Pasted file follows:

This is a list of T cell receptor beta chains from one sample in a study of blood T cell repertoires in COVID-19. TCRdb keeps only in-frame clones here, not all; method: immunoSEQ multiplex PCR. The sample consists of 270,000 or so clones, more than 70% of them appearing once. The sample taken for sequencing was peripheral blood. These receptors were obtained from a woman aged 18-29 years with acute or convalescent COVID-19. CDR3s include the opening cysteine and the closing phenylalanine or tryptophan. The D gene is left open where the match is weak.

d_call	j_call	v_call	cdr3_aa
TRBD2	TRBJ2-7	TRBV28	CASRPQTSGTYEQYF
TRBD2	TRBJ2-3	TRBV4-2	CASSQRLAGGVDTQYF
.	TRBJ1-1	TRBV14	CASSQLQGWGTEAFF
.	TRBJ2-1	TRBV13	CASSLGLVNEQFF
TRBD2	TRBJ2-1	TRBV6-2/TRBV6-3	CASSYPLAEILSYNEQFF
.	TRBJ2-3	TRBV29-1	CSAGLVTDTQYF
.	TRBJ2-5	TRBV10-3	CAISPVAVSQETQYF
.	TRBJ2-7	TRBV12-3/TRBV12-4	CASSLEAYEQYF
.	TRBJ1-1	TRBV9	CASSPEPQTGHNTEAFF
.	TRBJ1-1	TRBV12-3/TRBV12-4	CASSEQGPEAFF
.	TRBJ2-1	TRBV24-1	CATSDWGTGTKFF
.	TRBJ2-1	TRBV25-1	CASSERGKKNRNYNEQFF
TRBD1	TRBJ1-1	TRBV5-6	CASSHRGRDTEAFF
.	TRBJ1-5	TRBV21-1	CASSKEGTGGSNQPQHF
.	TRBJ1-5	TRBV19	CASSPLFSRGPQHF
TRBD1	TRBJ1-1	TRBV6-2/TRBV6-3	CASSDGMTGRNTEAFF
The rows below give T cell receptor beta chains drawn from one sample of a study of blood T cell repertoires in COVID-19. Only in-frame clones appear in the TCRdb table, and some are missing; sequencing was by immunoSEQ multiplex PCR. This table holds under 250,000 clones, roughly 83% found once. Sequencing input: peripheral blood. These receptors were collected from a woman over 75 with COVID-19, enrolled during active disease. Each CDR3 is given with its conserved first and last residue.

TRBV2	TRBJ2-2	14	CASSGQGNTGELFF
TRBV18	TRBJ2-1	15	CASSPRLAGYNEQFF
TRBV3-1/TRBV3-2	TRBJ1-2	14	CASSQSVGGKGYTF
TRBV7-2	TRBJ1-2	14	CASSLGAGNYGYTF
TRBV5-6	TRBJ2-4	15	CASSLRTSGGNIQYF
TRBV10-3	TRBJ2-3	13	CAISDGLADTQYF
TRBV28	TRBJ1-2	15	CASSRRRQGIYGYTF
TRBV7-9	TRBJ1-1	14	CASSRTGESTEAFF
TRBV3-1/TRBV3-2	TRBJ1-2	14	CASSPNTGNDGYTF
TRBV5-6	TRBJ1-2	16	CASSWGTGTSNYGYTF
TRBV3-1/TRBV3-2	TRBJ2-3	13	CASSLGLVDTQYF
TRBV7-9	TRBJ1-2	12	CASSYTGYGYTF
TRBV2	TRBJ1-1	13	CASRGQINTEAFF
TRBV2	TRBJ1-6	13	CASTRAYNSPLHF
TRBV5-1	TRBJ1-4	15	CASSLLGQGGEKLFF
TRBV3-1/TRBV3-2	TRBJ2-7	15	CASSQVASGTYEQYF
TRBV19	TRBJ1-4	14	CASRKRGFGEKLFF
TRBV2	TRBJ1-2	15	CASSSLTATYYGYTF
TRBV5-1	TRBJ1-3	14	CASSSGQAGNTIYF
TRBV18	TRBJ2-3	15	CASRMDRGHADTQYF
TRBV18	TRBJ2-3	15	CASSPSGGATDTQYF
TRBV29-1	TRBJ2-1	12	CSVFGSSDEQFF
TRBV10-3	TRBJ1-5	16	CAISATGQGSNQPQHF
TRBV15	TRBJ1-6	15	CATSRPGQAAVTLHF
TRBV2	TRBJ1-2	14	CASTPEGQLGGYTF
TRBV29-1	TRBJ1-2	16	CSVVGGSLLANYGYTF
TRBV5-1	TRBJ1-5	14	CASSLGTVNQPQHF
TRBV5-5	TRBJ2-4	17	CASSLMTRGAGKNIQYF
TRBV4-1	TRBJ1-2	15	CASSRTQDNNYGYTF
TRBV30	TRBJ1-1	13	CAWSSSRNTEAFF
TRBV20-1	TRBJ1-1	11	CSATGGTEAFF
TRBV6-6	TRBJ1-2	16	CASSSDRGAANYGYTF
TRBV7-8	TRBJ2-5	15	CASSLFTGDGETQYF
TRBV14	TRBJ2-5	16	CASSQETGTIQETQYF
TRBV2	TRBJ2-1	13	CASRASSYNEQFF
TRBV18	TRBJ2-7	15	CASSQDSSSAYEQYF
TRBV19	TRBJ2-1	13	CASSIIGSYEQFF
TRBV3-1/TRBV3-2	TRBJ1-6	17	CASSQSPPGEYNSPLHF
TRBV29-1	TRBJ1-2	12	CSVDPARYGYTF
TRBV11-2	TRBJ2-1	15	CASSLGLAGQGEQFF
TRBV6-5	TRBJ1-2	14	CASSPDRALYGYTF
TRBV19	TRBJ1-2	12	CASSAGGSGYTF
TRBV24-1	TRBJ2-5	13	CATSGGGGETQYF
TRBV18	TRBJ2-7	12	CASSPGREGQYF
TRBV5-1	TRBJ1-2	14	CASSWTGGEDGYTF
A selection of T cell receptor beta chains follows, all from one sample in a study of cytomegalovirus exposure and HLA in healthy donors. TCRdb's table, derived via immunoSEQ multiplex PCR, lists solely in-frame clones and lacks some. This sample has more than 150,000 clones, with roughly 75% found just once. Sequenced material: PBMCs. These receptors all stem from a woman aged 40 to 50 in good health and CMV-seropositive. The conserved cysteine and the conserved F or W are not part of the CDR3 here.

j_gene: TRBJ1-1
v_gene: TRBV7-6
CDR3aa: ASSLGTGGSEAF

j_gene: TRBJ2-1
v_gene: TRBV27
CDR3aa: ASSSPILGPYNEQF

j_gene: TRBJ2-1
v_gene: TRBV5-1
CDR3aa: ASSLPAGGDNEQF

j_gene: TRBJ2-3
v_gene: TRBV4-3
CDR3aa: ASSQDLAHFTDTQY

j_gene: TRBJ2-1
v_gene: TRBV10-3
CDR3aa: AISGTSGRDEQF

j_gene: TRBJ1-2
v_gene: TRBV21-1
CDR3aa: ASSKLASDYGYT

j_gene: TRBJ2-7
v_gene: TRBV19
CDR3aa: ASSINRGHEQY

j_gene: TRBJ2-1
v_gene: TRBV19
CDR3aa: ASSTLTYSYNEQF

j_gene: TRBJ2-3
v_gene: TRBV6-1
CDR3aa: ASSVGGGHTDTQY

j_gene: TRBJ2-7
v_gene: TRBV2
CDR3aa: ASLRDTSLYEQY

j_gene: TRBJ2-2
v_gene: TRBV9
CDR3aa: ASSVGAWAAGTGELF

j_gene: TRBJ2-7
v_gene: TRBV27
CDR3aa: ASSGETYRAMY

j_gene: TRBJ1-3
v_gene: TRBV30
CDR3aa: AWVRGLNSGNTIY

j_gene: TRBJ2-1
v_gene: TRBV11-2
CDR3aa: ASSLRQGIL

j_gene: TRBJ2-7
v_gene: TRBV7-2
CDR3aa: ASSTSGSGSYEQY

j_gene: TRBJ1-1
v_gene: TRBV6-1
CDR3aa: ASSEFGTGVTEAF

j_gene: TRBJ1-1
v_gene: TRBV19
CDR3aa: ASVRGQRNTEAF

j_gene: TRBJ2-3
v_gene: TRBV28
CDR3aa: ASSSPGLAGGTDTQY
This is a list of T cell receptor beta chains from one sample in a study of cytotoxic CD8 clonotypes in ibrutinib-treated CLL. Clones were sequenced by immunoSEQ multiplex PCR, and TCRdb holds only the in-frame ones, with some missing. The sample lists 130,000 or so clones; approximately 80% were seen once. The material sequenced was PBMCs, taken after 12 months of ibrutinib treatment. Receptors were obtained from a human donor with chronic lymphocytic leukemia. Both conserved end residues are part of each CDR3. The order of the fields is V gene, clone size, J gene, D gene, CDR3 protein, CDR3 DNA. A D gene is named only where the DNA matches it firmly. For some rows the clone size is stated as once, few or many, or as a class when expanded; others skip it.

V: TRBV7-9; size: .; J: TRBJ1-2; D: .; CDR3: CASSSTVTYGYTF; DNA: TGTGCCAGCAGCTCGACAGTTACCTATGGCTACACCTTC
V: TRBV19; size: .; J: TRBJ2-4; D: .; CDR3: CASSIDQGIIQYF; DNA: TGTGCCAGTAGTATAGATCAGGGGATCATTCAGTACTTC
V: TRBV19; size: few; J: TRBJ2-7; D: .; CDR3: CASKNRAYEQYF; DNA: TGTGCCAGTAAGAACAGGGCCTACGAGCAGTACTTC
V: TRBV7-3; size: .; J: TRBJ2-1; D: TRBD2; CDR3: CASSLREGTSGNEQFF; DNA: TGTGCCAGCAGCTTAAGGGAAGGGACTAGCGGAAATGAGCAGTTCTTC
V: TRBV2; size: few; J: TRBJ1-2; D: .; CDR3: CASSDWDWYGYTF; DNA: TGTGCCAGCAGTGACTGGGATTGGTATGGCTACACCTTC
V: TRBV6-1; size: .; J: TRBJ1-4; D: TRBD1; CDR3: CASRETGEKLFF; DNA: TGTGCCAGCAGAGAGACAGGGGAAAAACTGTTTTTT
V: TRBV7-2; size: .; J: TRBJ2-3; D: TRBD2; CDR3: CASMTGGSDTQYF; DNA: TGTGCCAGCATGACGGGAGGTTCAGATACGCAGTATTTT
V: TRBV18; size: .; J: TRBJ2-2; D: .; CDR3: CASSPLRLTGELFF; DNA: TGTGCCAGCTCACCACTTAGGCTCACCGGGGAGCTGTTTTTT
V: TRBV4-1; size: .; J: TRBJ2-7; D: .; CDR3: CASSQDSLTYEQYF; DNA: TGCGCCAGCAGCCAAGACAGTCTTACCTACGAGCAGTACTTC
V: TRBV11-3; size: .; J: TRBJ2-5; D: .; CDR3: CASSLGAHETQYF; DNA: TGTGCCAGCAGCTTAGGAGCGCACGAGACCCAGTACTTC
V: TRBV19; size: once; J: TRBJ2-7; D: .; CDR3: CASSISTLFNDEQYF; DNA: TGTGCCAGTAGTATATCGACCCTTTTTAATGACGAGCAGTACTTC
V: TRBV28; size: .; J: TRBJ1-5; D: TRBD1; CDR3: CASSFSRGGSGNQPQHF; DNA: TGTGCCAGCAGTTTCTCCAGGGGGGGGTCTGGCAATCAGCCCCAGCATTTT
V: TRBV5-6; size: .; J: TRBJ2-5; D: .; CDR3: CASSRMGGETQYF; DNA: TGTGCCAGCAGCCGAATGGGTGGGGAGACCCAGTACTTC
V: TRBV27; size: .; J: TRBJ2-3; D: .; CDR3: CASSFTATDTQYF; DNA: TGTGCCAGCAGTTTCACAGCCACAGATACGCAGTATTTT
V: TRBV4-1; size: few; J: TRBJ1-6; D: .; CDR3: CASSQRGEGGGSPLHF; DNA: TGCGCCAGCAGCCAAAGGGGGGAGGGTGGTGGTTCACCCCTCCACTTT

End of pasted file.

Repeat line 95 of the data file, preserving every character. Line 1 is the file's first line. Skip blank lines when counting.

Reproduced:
CDR3aa: ASLRDTSLYEQY